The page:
The survey also found that people generally didn’t like the color yellow, a trend seen in other research. Negative associations probably explain our aversion to yellow: “Colors are a function of the experiences we’ve had, and speak to our shared environment,” explains Vartanian. “People tend to dislike colors in yellow—dark yellow in particular—because it’s typically associated with disease and various undesirable things we’ve come into contact with in the past.”
The 1990s survey also found that most countries (except one) favored landscape paintings. Several decades of research have similarly identified the same preference for open countryside, green grass, trees, water—your standard landscape painting. The popular argument says this Savanna-like landscape speaks to our evolutionary history and basic survival instincts. “We tend to prefer open environments that allow us to look for resources and watch for predators, as well as the ability to hide from predators (like in a tree),” Vartanian says. “If it looks like the kind of environment in which you could survive and thrive, you’re going to have an aesthetic preference for it.” This mental assessment occurs whether you realize it or not, and whether you’re looking at the actual scene or just a painting of a landscape.
The majority of people surveyed for the project also disliked abstract art, and favored curvy lines over sharp, jagged lines—both inclinations likely rooted in how the brain works. Our preference for curvy lines is supported by almost a century of psychological studies, and scientists have found it’s rooted in an evolutionary bias as well. Research has found that when people look at a sharp object in an MRI scanner, it activates a region of the brain (called the amygdala) that responds to danger, whereas curved objects don’t elicit this mental reaction. “Sharp objects in our past were associated with danger,” Vartanian says. “This association has stayed with us, even though the environment we live in today is quite different.”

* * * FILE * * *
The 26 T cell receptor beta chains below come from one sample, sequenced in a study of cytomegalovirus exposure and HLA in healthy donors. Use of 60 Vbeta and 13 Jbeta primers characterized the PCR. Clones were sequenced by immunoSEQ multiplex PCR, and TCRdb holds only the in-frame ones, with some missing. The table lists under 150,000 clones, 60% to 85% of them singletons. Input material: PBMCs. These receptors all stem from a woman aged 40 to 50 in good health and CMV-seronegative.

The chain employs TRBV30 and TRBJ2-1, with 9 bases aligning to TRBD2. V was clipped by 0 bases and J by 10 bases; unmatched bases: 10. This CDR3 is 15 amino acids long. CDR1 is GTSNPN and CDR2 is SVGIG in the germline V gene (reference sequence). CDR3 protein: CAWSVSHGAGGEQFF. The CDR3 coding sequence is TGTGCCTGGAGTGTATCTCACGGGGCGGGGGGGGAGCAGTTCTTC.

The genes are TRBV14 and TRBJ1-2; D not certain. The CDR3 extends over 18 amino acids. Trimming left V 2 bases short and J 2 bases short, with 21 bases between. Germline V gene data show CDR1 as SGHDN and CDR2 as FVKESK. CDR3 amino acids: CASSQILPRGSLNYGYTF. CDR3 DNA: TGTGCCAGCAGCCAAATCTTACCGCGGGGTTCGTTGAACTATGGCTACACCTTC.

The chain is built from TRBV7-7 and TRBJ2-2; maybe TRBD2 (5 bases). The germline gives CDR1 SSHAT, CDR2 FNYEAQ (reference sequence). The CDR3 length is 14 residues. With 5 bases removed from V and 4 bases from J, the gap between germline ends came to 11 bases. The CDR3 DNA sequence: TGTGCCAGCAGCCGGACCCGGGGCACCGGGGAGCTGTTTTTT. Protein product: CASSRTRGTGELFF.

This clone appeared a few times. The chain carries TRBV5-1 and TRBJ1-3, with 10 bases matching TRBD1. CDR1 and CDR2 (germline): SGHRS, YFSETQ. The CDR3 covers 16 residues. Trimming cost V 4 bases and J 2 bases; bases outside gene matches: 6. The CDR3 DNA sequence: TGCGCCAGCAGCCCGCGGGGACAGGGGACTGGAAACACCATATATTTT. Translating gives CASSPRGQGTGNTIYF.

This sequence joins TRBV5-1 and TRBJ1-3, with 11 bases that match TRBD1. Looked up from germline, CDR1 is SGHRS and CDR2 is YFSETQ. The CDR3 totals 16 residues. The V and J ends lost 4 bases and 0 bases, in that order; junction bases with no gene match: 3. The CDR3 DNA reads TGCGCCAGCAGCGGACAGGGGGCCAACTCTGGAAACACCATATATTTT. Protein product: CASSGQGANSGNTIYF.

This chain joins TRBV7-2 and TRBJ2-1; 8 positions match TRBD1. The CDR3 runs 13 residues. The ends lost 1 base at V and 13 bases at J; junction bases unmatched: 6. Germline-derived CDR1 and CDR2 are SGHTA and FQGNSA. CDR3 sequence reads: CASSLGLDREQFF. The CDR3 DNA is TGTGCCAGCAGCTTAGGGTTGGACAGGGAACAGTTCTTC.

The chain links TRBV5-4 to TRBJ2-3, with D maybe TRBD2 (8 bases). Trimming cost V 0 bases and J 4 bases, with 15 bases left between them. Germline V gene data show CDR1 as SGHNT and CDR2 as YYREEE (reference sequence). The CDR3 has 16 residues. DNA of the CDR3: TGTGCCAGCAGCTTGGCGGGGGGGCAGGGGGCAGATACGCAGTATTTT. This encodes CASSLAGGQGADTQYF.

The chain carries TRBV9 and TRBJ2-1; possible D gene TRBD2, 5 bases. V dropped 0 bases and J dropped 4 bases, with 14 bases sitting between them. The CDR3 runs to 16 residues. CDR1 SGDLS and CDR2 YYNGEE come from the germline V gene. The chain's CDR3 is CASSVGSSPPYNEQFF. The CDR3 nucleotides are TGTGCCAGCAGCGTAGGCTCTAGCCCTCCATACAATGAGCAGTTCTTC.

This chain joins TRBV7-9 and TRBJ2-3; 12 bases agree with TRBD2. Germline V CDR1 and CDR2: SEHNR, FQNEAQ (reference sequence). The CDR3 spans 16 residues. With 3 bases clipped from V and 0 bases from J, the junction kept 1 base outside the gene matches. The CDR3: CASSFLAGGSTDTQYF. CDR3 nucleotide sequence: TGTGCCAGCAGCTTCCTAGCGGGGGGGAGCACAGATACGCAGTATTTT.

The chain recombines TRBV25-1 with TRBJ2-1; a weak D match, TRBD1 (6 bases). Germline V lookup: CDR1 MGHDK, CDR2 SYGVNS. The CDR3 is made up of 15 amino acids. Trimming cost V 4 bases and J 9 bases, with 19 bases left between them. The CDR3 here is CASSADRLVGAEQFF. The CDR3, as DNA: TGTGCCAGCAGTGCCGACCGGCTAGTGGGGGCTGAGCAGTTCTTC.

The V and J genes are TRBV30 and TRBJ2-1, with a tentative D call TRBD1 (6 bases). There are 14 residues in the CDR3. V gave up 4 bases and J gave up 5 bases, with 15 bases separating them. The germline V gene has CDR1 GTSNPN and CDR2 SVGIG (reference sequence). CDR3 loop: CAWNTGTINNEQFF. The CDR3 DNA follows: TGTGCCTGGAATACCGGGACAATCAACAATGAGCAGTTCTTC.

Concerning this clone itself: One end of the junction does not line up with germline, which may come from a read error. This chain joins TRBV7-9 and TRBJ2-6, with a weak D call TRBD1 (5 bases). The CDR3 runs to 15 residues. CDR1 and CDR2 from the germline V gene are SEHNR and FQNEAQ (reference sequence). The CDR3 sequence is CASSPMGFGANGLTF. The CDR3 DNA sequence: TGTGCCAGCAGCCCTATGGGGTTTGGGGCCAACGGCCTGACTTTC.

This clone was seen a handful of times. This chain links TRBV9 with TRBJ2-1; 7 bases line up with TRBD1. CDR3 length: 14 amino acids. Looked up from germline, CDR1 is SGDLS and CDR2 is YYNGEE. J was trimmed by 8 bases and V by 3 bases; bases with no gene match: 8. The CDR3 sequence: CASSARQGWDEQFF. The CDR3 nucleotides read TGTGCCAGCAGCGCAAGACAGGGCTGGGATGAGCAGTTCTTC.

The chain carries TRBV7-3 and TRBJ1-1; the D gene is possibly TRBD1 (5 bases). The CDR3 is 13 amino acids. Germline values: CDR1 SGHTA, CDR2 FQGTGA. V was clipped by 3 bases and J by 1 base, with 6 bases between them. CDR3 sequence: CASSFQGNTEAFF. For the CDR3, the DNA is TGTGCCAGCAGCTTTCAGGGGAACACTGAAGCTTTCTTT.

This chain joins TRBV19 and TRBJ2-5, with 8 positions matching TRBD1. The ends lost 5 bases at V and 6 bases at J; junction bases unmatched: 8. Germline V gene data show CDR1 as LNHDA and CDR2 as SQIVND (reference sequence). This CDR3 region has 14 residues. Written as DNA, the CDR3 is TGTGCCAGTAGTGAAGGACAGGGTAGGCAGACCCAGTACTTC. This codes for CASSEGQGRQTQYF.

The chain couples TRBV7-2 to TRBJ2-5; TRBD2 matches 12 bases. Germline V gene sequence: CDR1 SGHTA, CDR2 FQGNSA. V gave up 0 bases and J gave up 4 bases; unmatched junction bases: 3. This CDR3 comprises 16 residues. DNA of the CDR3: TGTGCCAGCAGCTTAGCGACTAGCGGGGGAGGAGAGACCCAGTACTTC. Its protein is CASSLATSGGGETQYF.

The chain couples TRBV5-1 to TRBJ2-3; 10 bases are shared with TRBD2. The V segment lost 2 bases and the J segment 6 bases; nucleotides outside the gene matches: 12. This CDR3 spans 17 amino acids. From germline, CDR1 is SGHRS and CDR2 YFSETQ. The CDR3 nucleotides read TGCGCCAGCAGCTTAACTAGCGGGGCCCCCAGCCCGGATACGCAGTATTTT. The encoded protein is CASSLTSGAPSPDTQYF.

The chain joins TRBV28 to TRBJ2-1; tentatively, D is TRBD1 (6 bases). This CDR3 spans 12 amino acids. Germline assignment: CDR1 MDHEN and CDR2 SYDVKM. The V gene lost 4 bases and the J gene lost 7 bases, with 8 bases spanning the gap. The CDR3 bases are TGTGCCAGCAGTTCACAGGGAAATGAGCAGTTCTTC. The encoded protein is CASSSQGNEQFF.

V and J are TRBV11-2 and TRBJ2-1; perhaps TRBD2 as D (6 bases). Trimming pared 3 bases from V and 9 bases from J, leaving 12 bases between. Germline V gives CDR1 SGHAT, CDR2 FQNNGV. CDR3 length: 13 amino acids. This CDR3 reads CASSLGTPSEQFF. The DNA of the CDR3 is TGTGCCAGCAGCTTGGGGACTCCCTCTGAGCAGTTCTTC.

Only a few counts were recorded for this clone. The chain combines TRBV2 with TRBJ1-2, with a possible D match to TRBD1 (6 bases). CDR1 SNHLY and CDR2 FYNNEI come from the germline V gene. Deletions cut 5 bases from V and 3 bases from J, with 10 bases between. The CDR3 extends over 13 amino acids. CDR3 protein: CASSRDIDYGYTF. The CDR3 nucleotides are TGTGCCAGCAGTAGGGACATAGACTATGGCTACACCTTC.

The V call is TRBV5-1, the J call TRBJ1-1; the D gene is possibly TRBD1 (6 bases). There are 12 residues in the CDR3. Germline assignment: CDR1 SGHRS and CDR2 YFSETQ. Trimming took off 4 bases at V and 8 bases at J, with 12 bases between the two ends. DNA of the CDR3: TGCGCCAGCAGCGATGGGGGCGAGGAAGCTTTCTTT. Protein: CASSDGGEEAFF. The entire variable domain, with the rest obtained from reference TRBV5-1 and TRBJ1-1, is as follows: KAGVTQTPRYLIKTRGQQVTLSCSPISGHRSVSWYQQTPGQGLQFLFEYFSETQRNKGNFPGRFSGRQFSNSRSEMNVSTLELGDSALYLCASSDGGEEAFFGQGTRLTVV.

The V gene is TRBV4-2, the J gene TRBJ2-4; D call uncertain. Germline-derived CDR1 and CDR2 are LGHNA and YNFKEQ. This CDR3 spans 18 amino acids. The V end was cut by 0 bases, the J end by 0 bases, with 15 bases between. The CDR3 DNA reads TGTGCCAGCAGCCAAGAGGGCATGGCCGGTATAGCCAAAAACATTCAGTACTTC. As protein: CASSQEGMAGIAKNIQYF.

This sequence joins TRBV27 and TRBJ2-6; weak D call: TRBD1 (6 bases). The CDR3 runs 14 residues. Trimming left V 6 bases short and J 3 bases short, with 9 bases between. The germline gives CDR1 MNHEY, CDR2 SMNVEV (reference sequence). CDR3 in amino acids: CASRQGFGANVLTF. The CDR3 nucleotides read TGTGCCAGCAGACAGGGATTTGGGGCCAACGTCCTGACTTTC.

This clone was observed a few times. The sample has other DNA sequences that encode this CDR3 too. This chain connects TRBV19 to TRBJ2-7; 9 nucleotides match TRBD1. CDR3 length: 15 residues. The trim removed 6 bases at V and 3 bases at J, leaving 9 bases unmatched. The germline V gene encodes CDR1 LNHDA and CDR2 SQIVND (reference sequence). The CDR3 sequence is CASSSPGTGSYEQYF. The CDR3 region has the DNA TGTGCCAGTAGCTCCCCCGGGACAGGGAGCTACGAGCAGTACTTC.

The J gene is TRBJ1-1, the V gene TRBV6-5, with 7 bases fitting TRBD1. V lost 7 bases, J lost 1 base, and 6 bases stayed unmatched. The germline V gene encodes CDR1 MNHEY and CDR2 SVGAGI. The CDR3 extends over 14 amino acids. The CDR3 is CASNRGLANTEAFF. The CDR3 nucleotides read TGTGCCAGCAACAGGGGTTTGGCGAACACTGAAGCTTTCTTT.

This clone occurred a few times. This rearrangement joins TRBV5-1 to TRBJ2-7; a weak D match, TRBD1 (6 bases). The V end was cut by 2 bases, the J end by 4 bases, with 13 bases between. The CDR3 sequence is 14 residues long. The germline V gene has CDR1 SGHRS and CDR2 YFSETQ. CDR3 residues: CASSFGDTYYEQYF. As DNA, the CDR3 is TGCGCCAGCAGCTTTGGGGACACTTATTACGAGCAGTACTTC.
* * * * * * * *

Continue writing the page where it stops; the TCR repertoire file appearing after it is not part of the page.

And as for abstract art: Well, it’s not hard to figure out why many people don’t like it. An abstract painting is highly conceptual, which means it takes a lot more energy to understand, whereas representational art has a storyline that the viewer can immediately follow. Similar to the photo filters, we typically prefer images that are easier to process. Vartanian notes that this bias doesn’t apply to people trained in visual arts—they tend to like abstract art much more. And there’s a lot of data showing that people with expertise in visual arts perceive paintings very differently overall than someone untrained, so their aesthetic preferences probably differ from the average person in general.
While research has discovered some overarching aesthetic preferences, our artistic tastes will always vary from person to person. “I think that’s one of the dangers of this research,” says Bevil Conway, a neuroscientist at Wellesley Collge, “You don’t want to be like some scientists who say that making great work requires X, Y, and Z, and ‘Here are the 13 things that make a great picture.'” Because obviously, blue landscapes aren’t everyone’s favorite type of painting—it’s far more complicated than that.